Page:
5 Ways to Protect Your Hearing

Worker sitting on a folding chair wearing a red plaid shirt and work overalls getting ready to put protective headphones on.

Your sense of hearing is crucial in your life and when you lose it, there will be no natural way for it to return But curiously, the general public tends to neglect hearing loss. In the US alone, one in eight people over the age of 12 is dealing with untreated and irreversible hearing loss.

Protecting your hearing from the start is the best and easiest way to prevent hearing loss, but if you’re already experiencing hearing loss you can get much of your hearing back with a hearing aid.

Here are five simple ways that you can protect your hearing:

Earbuds should be avoided

Earbuds are one of the biggest dangers to hearing health today since they’ve come packaged with mobile devices going back to the first MP3 players in the early 2000s. These little devices sit snugly into the ear canal and pump sound straight into the inner ear and most smartphones come with them. You can get irreversible hearing damage by listening to music or a movie on your mobile device at full volume for just 15 minutes. The better choice would be to get a set of earmuff-style headphones that go over your ears, which is made even better if you can find a set that has noise-canceling technology. No matter what devices you use, you should stick to the 60/60 rule – keep the volume at 60% maximum and only use the devices for 60 minutes every day.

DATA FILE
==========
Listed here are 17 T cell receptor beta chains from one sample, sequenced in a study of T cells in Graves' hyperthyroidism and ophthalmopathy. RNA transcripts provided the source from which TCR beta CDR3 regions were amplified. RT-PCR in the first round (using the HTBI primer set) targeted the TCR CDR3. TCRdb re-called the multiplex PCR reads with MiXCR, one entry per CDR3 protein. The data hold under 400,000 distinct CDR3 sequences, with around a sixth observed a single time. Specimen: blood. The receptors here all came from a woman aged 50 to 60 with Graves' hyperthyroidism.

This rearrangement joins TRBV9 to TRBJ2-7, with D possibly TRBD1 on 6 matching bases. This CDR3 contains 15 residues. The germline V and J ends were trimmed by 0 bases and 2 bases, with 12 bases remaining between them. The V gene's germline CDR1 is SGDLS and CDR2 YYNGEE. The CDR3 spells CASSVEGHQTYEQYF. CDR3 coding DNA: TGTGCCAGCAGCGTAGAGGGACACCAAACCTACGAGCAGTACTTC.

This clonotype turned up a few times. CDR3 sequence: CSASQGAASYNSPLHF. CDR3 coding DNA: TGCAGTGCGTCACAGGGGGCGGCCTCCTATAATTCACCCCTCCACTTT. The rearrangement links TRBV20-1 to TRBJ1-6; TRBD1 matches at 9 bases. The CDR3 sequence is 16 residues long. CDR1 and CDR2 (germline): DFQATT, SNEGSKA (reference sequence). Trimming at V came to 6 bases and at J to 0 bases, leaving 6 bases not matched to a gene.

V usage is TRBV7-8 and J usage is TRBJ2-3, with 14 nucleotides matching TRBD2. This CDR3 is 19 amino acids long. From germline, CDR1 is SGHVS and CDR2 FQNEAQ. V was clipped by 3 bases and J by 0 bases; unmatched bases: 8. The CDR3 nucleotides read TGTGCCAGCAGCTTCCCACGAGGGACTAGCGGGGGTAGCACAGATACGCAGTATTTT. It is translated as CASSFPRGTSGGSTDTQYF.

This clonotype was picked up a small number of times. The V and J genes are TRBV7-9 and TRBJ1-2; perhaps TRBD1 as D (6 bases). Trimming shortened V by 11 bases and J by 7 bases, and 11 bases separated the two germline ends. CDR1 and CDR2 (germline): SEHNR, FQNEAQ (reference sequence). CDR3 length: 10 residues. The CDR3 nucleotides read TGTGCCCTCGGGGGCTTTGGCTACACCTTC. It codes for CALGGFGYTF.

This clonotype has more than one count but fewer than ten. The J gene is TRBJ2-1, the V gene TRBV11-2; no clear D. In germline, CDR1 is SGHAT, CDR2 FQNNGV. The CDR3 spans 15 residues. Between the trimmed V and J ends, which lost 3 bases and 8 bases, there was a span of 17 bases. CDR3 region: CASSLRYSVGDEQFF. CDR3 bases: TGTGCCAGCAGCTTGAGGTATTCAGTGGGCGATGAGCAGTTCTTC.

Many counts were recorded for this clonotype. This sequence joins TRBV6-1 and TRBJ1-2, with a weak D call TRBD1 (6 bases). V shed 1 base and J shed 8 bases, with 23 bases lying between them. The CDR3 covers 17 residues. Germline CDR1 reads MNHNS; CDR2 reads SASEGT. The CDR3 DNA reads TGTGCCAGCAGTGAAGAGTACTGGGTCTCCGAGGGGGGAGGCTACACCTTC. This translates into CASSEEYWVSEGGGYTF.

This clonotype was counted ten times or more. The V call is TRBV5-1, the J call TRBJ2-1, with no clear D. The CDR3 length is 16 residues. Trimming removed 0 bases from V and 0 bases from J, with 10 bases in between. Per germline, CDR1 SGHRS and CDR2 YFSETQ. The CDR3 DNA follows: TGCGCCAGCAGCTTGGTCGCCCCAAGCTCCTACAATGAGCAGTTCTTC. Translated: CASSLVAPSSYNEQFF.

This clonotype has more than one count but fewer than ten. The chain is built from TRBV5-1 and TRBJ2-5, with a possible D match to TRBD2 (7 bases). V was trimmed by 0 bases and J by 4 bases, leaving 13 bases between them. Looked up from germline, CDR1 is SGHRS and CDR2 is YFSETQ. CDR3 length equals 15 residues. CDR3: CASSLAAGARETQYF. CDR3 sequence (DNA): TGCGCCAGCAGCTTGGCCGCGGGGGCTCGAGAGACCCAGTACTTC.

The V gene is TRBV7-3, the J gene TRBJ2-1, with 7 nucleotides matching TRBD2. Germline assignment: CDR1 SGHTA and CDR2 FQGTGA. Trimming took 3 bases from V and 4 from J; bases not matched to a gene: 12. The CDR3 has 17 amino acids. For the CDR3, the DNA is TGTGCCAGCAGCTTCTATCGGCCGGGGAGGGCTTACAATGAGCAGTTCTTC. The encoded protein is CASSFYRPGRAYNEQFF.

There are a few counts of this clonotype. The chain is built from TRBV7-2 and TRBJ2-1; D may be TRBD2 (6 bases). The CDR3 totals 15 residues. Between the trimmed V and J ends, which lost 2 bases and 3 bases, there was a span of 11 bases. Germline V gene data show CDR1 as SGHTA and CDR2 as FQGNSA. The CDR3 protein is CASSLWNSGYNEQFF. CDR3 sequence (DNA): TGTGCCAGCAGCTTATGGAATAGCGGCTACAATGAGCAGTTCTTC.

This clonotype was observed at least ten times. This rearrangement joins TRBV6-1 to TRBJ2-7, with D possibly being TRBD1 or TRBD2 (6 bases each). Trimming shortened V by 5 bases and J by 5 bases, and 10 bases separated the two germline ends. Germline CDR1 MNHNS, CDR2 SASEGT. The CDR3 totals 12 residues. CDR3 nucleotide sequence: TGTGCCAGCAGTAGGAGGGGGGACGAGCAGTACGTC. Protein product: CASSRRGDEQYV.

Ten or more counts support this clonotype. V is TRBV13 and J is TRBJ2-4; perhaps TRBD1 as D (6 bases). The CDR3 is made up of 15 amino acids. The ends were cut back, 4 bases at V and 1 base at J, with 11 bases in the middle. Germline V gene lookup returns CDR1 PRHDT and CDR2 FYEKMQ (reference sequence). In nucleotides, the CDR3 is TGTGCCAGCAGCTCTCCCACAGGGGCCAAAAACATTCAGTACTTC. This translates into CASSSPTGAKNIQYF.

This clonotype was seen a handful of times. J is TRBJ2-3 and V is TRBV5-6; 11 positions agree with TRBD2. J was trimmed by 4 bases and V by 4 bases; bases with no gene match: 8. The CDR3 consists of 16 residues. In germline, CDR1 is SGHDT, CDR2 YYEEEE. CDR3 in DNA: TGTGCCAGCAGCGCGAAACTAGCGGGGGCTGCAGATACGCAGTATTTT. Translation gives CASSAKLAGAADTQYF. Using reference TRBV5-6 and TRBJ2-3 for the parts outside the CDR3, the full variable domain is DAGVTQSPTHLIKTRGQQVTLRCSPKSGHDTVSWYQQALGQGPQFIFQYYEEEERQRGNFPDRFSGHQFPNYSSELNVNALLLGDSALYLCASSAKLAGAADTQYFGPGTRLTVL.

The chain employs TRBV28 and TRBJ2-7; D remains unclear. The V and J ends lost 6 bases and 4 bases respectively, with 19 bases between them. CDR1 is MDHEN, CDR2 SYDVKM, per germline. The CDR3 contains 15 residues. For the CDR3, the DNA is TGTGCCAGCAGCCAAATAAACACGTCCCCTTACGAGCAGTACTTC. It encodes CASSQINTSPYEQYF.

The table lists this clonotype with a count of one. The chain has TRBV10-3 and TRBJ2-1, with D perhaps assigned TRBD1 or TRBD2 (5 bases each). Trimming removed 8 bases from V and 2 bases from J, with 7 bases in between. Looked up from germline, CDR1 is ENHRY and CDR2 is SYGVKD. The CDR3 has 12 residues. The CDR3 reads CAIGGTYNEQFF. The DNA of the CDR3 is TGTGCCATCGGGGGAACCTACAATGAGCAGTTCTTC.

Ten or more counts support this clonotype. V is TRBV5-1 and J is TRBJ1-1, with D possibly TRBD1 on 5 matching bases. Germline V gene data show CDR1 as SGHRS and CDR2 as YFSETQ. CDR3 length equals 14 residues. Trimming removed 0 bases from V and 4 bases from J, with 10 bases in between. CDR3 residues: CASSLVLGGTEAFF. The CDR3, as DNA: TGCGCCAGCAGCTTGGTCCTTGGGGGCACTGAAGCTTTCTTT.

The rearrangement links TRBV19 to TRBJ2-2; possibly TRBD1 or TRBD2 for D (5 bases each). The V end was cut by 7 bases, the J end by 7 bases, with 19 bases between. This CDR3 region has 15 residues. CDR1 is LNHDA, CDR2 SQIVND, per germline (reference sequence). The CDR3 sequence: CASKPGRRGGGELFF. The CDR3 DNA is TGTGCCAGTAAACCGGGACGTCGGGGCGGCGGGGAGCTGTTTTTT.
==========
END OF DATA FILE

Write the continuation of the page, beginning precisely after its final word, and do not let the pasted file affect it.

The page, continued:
Lower the volume

Your hearing can be harmed by other things besides earbuds. Loud noises from a TV or radio can do as much damage if you consistently listen to them over a prolonged period of time. Shooting ranges, concerts, construction zone, and other loud environments should be avoided. It might be unrealistic to entirely avoid these situations particularly if they’re part of your job. The next item on the list will be important if you’re in this situation.

Utilize hearing protection

If you have hobbies or work in a noisy environment, it’s crucial that you utilize hearing protection. Hearing loss can happen in just 15 minutes at 85 decibels. Compare that to the following:

  • The majority of concerts are between 100 and 120 decibels with headliners normally playing for around an hour and 20 minutes
  • Over a one hour visit to the indoor gun range, your ears are repeatedly exposed to gunfire that clocks in at over 150 decibels on average
  • Jackhammers at a construction site produce 130 decibels, which could cause significant harm after a 40-hour workweek

If you engage in any of these activities, you need to get a good set of earmuffs or earplugs.

Take auditory breaks

Sometimes giving your ears a rest is the smartest thing you can do. Even if you wear ear protection, if you are subjected to loud noises like these for extended periods, you should take some quiet breaks to give your ears some time to recover. That means, you definitely shouldn’t get into your car and begin blasting loud music right after you come out of a 3-hour concert.

Check your medicine

Your hearing could be significantly impacted by the medication you use. Aspirin, anti-inflammatories, antibiotics, and some heart and cancer medicines have all been proven to trigger hearing loss. Fortunately, medication associated hearing loss usually only happens when more than one of these medications are taken together making it far less common.

Are you coping with hearing loss and want to seek out new treatment? Make an appointment with us for a hearing exam.

Resources

https://www.cdc.gov/nceh/hearing_loss/how_does_loud_noise_cause_hearing_loss.html
https://armeddefense.org/hearing-protection
https://www.uofmhealth.org/health-library/tf3092

The site information is for educational and informational purposes only and does not constitute medical advice. To receive personalized advice or treatment, schedule an appointment.